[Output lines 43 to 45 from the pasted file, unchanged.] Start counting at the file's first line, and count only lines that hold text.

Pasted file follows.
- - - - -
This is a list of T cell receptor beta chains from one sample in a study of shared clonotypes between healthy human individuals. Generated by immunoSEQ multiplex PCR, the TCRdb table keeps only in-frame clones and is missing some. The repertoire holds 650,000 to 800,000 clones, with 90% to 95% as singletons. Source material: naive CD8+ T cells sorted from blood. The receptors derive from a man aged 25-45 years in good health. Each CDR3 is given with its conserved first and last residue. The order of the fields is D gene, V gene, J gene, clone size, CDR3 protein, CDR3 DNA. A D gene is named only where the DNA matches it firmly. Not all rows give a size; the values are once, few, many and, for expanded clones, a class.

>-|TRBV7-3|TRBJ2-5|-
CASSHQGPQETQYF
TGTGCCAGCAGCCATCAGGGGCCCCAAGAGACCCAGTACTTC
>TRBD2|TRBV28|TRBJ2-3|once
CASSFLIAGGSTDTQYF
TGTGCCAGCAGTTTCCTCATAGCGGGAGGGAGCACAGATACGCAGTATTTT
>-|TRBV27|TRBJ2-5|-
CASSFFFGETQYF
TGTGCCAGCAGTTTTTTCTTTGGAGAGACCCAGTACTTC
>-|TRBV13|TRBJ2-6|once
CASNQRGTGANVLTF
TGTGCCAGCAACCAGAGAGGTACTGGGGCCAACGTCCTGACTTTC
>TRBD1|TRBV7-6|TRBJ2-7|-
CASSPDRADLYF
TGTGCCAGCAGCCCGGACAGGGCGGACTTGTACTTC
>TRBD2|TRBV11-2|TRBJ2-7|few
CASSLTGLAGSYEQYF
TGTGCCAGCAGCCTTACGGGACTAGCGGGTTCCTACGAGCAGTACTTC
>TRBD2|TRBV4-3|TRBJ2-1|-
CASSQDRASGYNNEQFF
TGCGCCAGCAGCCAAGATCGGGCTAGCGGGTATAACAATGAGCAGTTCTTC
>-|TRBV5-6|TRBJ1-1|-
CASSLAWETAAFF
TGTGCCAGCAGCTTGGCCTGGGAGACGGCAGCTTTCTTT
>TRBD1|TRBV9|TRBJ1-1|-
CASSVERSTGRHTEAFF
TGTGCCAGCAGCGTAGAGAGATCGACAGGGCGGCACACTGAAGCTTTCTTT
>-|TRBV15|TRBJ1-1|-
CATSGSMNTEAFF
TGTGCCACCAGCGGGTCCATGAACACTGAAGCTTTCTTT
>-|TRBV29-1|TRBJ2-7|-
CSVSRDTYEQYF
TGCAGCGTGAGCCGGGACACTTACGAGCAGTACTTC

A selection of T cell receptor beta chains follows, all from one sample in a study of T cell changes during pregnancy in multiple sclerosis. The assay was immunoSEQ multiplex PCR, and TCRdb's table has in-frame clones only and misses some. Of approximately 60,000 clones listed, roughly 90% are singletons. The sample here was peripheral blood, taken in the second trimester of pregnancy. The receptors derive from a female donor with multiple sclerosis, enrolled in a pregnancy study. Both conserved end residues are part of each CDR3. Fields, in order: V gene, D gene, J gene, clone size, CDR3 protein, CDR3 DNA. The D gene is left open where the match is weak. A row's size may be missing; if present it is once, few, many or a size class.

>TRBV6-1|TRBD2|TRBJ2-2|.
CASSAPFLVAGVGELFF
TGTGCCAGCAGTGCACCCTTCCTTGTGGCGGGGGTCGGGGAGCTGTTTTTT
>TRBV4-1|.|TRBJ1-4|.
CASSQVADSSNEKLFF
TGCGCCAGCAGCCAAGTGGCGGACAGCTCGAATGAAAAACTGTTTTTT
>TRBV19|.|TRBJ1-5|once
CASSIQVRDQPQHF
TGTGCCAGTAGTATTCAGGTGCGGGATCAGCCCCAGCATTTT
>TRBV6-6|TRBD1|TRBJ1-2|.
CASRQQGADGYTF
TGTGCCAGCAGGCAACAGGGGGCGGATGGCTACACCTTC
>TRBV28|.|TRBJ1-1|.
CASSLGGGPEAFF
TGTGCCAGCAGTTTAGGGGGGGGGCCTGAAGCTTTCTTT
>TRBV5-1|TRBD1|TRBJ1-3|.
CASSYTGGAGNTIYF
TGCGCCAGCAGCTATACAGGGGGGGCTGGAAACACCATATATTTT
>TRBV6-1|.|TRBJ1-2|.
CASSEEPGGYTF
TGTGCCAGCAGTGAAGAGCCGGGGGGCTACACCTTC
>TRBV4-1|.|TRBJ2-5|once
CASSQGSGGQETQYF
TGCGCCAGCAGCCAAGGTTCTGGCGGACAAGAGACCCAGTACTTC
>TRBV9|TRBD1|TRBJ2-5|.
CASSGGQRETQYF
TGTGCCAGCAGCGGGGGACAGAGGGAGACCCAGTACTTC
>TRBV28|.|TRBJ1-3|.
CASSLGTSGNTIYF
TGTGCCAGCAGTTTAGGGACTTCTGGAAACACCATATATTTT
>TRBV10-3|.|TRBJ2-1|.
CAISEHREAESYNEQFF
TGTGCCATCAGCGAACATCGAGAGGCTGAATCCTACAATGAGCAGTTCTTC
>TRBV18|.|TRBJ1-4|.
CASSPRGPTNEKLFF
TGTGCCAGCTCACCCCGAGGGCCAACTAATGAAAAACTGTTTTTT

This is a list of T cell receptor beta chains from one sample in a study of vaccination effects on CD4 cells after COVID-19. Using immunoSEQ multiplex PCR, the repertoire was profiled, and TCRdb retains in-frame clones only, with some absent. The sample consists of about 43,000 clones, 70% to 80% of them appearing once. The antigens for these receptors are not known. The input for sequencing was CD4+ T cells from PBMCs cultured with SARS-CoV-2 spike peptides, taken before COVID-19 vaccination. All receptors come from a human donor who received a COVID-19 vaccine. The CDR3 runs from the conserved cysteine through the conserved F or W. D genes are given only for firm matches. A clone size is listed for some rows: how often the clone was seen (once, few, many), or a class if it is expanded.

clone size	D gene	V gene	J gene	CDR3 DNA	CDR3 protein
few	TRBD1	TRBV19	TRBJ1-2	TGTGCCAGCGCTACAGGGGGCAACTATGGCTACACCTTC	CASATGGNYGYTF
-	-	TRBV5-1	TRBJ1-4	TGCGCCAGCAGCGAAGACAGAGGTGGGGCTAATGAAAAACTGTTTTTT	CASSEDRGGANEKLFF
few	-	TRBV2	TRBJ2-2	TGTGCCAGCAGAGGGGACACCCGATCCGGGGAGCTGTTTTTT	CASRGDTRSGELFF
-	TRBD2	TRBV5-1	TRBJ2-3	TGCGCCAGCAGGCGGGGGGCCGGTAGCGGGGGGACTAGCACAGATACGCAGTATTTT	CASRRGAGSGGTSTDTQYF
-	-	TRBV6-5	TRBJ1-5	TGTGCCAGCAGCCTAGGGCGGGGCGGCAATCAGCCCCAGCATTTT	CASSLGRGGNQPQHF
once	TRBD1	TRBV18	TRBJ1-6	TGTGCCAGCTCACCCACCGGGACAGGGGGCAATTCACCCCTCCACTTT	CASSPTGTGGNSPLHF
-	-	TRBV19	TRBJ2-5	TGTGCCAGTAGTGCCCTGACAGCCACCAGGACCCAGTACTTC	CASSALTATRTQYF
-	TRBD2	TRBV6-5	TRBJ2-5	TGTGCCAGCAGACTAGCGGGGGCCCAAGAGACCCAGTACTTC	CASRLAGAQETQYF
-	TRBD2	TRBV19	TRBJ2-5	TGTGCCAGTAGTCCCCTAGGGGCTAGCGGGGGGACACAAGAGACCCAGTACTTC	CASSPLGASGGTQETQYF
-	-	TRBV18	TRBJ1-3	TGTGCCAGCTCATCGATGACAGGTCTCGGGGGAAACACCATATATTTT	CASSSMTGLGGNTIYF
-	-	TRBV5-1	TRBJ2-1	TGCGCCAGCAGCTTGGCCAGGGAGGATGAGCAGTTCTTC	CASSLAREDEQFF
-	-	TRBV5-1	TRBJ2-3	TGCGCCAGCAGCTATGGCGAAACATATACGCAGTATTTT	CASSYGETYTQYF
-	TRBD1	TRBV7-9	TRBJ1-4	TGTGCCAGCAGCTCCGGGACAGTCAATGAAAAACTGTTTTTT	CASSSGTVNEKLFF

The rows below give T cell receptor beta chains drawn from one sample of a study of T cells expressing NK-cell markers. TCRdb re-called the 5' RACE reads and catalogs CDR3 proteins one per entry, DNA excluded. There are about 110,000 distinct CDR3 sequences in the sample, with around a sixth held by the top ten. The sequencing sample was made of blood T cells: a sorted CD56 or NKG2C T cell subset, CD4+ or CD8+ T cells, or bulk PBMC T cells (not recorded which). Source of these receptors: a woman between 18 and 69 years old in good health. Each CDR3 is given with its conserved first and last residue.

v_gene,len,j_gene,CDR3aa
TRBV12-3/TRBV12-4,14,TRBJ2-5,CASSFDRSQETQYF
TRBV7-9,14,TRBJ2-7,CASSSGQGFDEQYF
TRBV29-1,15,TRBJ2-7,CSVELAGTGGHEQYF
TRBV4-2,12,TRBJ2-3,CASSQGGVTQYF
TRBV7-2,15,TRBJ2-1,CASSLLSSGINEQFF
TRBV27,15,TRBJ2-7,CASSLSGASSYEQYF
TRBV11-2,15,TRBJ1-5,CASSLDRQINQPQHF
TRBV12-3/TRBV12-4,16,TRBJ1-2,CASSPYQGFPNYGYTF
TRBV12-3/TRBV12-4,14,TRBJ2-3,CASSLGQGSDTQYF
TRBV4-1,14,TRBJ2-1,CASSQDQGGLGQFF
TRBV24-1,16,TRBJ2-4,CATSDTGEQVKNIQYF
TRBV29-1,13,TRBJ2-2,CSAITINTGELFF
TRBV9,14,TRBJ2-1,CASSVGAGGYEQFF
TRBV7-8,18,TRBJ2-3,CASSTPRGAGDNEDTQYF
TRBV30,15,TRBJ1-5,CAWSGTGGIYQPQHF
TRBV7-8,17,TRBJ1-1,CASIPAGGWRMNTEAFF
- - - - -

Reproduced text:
CASSIQVRDQPQHF
TGTGCCAGTAGTATTCAGGTGCGGGATCAGCCCCAGCATTTT
>TRBV6-6|TRBD1|TRBJ1-2|.